“That's part of the work in my private coaching sessions, in that daily practice, I help people set up, I teach what I call ‘sound booth shortcuts’. These are things that help you get to your auditions more quickly on a more solid footing.”

 

Kim contrasts it to being a musician:

 

“If you’re a musician and you started every day with your scales, you want to create a time to hone skills outside of the pressure of auditions, which will help you remove the pressure you may feel when recording auditions. I recommend devoting five minutes a day to technical work and five minutes a day to performance work every day, Monday to Friday,” she suggests.

8. Mine the Gold From Failure

 

“Mining the richness that comes from failure. It's not embracing failure. It's embracing the lessons you can learn from not achieving a goal, so you know what to work on and where to go next,” she said.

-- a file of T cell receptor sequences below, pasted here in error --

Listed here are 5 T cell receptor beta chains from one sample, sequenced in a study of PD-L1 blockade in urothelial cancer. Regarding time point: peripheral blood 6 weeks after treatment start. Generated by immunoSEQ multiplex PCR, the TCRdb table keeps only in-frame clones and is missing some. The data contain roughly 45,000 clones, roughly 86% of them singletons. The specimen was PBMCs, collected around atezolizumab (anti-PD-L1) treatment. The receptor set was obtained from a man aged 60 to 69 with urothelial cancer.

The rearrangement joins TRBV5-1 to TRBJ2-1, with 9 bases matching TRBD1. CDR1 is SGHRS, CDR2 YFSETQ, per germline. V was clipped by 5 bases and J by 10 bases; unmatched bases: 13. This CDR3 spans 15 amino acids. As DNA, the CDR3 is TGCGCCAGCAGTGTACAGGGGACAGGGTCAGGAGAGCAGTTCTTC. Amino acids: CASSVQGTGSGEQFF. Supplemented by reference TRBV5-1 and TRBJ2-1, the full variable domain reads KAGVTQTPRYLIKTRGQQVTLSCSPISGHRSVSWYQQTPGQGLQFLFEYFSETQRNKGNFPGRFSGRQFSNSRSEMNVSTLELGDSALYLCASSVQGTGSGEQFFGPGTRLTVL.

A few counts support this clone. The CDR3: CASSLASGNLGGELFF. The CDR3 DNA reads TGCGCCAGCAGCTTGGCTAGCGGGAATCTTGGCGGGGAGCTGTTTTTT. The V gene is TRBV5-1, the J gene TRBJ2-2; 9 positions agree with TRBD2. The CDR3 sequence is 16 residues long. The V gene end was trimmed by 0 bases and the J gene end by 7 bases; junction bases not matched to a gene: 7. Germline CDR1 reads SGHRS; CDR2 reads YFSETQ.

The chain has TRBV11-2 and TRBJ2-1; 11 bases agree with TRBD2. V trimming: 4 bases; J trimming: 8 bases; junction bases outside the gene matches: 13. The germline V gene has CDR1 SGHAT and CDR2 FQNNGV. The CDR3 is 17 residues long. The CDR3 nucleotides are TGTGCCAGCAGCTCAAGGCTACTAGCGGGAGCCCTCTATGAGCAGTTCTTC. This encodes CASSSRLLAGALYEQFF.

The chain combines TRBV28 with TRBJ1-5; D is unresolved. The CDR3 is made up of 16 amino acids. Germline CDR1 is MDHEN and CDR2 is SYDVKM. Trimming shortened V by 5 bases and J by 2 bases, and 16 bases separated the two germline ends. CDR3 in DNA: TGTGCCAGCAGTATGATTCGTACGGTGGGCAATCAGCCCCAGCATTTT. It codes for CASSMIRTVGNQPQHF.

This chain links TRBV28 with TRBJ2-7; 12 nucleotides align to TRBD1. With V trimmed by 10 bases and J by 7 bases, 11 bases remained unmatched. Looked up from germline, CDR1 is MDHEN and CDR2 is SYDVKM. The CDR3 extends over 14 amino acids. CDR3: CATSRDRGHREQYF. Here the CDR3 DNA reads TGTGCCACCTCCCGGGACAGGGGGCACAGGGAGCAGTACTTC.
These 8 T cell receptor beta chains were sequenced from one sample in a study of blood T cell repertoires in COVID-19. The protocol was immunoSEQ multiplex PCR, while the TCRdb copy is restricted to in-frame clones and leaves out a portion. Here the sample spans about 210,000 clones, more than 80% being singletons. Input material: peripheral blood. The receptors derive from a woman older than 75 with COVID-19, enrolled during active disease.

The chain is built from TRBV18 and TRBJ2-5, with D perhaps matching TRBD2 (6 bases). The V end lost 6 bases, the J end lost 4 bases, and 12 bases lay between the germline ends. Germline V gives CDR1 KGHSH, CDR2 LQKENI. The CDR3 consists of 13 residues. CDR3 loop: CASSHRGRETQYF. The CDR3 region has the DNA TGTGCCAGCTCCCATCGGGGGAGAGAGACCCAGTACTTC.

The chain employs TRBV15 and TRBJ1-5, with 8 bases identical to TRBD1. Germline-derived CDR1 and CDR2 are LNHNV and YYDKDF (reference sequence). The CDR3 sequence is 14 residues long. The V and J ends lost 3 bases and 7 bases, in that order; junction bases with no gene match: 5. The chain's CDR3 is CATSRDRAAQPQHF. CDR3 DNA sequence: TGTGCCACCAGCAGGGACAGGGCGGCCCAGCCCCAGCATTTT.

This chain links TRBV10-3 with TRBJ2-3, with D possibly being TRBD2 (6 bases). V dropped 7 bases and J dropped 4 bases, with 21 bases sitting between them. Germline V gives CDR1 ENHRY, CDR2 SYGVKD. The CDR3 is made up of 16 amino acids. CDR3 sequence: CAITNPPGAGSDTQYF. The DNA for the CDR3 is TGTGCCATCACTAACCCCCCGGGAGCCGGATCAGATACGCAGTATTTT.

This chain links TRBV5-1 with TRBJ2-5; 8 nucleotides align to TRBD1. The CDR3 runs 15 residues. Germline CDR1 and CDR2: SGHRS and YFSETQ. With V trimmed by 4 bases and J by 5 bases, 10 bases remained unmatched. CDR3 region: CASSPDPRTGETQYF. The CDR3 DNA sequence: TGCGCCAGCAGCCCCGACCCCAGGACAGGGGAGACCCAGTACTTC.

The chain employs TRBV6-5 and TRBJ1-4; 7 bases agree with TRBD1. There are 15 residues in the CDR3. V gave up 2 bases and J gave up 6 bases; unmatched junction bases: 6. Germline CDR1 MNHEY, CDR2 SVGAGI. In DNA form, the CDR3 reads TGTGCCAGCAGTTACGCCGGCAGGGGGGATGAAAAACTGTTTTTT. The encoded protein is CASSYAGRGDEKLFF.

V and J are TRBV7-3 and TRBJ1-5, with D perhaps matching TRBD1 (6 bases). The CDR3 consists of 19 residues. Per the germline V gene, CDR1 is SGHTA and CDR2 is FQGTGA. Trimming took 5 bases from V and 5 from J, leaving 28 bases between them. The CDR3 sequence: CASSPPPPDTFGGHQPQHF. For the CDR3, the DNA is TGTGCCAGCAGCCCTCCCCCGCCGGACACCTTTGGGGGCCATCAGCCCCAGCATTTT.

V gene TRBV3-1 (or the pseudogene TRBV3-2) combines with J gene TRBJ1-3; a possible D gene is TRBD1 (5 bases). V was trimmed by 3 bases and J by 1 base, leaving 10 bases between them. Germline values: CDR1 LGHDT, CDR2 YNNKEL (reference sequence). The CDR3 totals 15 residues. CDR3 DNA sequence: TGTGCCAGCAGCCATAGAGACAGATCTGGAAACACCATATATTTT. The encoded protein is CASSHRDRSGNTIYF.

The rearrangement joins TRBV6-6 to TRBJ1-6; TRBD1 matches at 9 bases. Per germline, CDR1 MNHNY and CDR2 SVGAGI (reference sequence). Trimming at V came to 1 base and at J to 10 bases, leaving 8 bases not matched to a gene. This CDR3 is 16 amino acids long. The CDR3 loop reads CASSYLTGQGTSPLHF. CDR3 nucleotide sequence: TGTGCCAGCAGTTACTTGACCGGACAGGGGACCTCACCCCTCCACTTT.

Kim says you need to look at your path as the steps you need to take to get there.

 

“If you're not booking, you need to find out why. The first thing you can do is create a study of your own work and what's missing if you didn't book something, try to find a link to the finished commercial, for example, and hear what the client went with.”

 

She gave a great example of how she studied after a big gig with GoDaddy:

 

“I auditioned for a GoDaddy spot, where they went with Donald Sutherland. I studied his read, style and vocal choices to learn what I could from their choices and his choices. I didn't see it as a failure, but an opportunity to discover what was ‘hit-it-out-of-the-park’ for that client.

 

Kim ends with this encouraging thought:

 

“One of the most important tools you have in your arsenal is listening to what is working for others, seeing if there's anything there that you can use, and then putting your own spin on it. What you don't want to do is have any regrets, and like a pro athlete, put it all on the line.”